Falling Together, Not Falling Apart: Amy Irvine Doesn’t Take “No” for an Answer

4 min read
March 01, 2017

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When Amy Irvine was a young girl in the Finger Lakes area of New York State, she was determined to be a math teacher.  Her parents gifted her with a chalkboard and a baby brother, and they were all she needed to fuel her dreams. By the time he was two, Irvine’s little brother was coerced to be her student.

It turns out, teaching math was the first of many ambitions she would have, but she never strayed far from numbers. By the seventh grade, she discovered the field of accounting. “They get paid really well and they get to work with numbers all day?!” Sign me up, she thought.

Irvine now splits her time between the area where she grew up in New York’s wine country and Cape Canaveral, Florida as the owner of Irvine Wealth Planning Strategies. She remains incredibly passionate about educating up-and-coming generations about numbers. Specifically, dollars and cents. “I would love to see kids at least taught about using credit responsibly and the cost of a college education,” she said, adding, “not to mention budgeting!”

“In my opinion, every high school student in the United States should be required to take a personal finance class,” Irvine continues. “How is something that will affect the rest of your life not included as a required curriculum?”  

Irvine is so passionate about today’s youth acquiring basic finance knowledge that she finds herself fantasizing about winning the lottery so she could devote herself to volunteering in high schools. She’d also like to help low income populations, battered women, and those who have been harmed by predatory selling activities in financial planning. Her ambition doesn’t stop there. Irvine also dreams of working as a business consultant helping others with starting their own firms.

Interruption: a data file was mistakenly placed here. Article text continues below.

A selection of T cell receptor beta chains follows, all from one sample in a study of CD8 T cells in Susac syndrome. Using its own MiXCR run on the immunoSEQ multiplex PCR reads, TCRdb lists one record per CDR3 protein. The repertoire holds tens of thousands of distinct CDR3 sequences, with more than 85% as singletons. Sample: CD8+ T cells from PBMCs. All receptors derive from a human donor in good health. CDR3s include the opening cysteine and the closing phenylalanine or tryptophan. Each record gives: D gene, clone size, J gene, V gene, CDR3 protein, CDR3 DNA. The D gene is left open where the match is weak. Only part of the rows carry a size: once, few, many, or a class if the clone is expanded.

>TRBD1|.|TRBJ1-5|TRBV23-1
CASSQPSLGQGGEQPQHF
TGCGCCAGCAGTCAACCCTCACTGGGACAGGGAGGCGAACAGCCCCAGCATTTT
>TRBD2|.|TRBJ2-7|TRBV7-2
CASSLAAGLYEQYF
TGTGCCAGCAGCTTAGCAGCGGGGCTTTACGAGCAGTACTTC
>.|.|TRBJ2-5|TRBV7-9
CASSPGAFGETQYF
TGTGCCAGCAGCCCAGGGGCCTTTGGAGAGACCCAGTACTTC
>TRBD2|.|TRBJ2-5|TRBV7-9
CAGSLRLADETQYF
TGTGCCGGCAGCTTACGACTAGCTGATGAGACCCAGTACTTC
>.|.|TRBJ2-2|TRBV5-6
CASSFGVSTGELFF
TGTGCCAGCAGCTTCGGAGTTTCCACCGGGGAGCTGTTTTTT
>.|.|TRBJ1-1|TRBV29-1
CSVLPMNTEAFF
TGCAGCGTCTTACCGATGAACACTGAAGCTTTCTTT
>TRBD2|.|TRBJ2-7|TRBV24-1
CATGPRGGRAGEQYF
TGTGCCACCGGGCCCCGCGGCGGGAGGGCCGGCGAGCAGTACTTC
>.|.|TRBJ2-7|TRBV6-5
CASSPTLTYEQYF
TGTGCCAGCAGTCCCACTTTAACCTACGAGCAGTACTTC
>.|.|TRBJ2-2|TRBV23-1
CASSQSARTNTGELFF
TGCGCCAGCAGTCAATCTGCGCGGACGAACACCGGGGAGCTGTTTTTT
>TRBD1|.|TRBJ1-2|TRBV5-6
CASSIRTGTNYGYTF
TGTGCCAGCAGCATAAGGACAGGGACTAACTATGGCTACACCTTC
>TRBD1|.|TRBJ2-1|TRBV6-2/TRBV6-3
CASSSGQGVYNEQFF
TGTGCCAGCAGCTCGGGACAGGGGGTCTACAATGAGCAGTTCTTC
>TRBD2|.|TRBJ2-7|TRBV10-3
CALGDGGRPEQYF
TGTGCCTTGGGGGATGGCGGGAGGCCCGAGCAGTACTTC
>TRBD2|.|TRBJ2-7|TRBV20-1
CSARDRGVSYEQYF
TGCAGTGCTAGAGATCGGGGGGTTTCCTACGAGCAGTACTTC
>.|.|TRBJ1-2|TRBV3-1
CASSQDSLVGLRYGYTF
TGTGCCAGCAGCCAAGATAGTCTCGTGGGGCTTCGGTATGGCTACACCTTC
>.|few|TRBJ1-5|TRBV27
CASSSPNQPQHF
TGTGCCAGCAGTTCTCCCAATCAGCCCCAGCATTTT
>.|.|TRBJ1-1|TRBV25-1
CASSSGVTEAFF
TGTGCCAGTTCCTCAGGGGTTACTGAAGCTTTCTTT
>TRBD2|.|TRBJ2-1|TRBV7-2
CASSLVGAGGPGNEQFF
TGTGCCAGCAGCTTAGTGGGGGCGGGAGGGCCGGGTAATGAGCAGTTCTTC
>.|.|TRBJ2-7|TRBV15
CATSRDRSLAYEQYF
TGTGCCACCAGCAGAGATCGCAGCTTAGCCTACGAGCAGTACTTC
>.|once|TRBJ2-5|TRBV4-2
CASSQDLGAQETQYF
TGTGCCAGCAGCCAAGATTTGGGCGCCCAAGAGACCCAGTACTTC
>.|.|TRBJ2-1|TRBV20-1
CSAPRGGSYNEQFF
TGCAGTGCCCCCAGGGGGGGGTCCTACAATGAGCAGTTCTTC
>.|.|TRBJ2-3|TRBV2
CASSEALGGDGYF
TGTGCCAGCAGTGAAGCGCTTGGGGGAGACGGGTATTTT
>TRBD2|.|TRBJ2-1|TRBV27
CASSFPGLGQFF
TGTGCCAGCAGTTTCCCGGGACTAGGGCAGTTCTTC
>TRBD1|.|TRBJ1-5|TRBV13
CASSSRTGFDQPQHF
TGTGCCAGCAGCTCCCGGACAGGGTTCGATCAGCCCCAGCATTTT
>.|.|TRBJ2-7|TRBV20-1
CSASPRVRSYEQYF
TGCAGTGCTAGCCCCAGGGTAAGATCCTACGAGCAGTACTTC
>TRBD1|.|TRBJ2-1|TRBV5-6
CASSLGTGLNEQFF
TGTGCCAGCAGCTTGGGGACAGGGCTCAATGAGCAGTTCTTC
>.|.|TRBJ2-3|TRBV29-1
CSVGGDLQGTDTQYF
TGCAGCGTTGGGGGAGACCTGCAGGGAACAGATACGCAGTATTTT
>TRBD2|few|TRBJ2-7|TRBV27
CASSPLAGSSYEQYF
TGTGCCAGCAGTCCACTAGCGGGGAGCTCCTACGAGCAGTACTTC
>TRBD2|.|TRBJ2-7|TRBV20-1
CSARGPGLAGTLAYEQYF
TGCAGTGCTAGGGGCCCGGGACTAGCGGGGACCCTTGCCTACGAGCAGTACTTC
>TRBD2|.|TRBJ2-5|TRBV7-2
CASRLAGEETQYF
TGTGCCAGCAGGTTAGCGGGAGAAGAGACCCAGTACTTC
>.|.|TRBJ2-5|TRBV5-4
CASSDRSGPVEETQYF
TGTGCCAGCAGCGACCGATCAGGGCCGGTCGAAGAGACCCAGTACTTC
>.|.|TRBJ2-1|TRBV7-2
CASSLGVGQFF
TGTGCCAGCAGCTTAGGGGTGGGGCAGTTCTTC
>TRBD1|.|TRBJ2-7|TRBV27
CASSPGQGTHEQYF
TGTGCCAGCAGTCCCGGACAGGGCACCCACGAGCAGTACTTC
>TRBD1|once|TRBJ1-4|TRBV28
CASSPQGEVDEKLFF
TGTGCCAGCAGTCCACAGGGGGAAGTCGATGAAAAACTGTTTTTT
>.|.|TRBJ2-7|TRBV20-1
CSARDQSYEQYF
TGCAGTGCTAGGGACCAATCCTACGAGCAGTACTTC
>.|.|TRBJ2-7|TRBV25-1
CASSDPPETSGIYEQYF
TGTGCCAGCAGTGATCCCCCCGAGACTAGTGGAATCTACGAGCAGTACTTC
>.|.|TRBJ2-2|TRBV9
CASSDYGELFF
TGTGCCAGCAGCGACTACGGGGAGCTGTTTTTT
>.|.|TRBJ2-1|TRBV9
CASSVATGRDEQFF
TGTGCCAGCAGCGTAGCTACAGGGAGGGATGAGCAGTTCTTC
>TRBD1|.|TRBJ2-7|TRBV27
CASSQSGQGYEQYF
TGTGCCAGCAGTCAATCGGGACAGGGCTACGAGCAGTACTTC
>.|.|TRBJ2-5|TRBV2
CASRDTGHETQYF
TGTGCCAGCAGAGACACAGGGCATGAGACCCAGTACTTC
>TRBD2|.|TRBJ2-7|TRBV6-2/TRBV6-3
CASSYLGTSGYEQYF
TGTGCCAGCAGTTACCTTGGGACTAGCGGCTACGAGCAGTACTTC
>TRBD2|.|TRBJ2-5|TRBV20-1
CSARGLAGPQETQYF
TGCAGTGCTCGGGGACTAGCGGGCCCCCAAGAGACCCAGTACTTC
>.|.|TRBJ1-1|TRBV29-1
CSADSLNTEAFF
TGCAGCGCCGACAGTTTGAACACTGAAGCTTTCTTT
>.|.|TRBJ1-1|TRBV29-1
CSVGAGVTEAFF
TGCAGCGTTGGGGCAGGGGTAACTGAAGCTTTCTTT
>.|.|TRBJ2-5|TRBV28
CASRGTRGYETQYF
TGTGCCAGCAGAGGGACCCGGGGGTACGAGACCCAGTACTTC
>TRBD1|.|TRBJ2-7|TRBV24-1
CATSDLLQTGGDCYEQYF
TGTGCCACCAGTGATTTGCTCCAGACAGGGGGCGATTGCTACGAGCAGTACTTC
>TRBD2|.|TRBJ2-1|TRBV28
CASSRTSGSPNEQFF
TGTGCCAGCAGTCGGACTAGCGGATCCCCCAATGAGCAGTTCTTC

“I always ask (my clients), what if your resources weren’t a barrier? What would your life look like? My advice is to figure out a way to make those dreams a reality and to weave them into your life as a priority.”

The catch for Irvine: “I don’t just give the advice,” she said, “I have to actually follow it.”  With that philosophy, volunteering and coaching may be inevitable for her.

Irvine’s passion is proof that she found her true calling. “I love the career I have fallen into,” she said. “What is more motivating than helping someone buy their first home, save for their dream vacation, (or provide a) college education for their kids?” 

Irvine’s path began at a trust company, first doing final estate accounting before working with retirement and health insurance plans.  She interacted with the public while presenting at 401k open enrollment meetings. Attendees commonly approached Irvine after the meetings to ask questions about other financial topics.  

“I could see that people were screaming for guidance,” she said.

Recognizing an opportunity, she approached her employer and suggested the company offer a holistic planning service.  When they weren’t interested, she began looking at options to do it herself. “Sometimes when you think everything is falling apart, it may just be falling together,” Irvine recited.  She discovered a job description right up her alley: Certified Financial Planner.